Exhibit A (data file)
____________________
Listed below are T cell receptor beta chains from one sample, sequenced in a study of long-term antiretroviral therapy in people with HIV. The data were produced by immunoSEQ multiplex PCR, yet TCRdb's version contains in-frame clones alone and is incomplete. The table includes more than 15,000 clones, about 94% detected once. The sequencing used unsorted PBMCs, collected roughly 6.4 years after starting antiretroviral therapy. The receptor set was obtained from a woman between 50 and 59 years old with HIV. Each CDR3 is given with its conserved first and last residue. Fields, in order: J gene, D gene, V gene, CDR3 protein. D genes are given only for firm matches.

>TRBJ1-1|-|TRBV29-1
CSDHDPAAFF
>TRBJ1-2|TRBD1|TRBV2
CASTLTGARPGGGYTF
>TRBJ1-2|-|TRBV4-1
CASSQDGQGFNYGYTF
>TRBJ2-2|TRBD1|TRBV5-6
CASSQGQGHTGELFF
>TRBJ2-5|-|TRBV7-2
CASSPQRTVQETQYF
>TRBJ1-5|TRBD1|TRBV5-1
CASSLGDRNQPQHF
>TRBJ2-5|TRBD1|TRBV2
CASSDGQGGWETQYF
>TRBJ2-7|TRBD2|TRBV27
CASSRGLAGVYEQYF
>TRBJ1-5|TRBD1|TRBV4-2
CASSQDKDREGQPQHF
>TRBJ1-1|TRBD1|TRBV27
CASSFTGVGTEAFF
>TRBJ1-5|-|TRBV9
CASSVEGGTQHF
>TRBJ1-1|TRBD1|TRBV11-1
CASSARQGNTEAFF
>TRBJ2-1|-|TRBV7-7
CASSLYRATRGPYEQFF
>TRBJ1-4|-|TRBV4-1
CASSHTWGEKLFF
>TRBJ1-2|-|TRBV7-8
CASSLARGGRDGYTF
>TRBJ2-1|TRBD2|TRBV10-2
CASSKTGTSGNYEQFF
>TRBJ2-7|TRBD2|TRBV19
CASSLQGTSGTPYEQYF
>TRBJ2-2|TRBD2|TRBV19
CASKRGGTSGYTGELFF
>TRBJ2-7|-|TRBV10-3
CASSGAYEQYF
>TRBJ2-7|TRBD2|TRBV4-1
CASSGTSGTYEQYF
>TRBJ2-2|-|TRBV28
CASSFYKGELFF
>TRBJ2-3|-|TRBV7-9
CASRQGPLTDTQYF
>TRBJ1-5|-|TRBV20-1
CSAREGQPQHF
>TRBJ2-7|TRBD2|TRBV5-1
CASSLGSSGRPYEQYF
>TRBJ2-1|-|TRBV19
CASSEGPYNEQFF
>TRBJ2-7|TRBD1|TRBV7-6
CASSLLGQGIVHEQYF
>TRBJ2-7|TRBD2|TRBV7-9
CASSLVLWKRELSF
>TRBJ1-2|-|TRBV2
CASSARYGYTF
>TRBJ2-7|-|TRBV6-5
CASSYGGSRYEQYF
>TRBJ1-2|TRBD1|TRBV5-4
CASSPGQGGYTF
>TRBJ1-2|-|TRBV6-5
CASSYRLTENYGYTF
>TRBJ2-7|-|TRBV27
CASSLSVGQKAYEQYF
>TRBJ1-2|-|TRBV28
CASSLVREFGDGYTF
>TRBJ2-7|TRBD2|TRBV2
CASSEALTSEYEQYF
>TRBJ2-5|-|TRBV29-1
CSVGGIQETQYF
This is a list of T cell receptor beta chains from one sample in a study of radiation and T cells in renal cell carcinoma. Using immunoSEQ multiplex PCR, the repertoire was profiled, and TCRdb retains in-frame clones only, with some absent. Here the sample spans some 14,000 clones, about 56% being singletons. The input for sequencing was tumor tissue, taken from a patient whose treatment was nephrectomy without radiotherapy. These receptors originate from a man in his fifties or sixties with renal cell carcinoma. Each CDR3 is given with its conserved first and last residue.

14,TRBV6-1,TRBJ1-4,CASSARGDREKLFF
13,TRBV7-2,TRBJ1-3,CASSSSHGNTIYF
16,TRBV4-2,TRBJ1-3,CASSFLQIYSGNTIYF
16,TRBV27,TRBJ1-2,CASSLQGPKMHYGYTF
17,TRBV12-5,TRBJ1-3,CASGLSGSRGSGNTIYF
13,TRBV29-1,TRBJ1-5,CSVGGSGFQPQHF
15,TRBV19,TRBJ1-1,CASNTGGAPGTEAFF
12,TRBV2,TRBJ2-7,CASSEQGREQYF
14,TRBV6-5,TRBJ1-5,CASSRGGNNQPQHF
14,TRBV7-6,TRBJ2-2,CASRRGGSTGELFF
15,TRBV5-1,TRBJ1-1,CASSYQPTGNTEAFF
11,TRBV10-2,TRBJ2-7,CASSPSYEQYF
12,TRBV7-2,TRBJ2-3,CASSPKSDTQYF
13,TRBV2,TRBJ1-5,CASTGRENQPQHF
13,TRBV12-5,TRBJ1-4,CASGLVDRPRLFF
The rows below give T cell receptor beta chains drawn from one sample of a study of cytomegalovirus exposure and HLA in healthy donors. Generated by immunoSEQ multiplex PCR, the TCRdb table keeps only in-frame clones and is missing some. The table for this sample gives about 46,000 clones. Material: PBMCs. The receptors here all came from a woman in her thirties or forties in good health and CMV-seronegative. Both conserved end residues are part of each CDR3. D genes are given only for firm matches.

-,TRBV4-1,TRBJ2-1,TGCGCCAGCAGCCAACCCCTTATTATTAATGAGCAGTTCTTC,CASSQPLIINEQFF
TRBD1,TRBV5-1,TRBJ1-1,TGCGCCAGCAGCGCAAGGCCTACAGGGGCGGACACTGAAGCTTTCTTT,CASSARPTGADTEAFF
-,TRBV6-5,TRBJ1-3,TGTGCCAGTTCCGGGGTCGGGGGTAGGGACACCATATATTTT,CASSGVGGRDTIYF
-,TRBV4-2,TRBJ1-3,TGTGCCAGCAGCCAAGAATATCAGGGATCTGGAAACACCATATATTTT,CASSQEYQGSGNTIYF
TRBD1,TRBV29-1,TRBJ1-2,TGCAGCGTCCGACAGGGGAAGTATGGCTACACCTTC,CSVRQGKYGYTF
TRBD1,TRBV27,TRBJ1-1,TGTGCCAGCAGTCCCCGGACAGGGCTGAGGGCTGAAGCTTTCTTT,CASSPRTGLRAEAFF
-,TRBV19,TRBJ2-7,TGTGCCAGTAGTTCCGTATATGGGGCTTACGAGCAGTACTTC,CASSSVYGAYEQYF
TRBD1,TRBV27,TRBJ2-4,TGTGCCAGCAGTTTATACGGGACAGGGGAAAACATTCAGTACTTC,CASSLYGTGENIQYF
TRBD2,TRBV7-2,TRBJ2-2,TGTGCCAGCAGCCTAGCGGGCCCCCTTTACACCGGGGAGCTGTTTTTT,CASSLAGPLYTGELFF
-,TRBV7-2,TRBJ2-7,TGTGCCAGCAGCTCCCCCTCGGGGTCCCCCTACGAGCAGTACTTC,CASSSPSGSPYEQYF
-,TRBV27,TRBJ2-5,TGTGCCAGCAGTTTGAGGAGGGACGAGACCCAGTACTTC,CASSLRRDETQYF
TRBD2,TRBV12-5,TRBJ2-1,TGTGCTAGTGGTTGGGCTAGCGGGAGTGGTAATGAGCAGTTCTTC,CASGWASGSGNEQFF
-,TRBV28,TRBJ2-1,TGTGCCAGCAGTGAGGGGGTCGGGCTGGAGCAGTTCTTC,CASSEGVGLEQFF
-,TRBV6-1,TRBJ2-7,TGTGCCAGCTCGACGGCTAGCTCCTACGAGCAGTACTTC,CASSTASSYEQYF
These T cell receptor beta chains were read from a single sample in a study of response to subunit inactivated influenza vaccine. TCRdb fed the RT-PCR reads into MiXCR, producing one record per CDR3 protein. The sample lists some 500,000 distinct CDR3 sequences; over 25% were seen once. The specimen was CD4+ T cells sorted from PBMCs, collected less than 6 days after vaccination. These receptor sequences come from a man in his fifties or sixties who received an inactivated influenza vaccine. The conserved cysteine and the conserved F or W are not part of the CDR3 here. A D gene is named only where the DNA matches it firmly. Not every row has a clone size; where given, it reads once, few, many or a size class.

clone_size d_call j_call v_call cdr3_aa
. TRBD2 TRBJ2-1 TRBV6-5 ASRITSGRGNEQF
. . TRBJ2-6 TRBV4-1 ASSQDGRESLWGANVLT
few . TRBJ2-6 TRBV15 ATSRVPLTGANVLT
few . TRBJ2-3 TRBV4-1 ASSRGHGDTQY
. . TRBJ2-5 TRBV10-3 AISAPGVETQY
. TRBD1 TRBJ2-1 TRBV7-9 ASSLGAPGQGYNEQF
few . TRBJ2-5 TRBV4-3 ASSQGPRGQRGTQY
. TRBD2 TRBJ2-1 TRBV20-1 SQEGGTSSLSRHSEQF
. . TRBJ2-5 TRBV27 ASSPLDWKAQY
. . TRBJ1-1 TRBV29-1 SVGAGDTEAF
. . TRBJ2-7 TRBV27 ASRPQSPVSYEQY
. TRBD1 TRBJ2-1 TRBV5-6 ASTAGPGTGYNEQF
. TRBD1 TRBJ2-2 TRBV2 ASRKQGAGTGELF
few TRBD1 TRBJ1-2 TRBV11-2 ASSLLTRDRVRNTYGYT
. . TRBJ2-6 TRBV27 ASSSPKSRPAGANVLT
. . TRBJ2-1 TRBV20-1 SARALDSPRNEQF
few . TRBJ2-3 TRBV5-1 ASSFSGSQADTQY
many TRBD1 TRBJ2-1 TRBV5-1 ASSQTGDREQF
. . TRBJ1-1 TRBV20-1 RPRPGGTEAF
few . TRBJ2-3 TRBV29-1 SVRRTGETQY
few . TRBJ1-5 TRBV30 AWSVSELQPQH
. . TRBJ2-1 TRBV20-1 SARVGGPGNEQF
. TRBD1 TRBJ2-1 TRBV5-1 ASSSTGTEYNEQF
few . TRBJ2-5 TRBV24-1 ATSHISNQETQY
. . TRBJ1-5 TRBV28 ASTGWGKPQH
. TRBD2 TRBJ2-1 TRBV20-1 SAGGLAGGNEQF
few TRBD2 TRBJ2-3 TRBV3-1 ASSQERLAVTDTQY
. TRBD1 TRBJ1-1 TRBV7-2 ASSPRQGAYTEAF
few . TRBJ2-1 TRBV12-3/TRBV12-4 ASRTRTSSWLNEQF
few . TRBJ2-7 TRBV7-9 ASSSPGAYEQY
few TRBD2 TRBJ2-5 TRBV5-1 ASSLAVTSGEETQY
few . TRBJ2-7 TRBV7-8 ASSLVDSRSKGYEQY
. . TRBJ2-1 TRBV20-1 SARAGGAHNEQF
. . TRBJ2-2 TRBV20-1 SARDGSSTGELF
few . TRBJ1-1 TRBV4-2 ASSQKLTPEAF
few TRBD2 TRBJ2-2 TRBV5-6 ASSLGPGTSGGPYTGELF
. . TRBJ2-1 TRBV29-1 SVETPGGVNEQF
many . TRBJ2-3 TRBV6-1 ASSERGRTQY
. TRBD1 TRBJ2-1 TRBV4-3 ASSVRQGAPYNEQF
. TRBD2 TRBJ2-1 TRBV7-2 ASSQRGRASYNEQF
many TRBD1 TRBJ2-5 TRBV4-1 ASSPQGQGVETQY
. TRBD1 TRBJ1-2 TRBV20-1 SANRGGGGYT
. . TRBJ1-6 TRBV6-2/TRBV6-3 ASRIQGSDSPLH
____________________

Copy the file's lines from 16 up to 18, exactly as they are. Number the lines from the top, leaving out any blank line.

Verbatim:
>TRBJ2-7|TRBD2|TRBV27
CASSRGLAGVYEQYF
>TRBJ1-5|TRBD1|TRBV4-2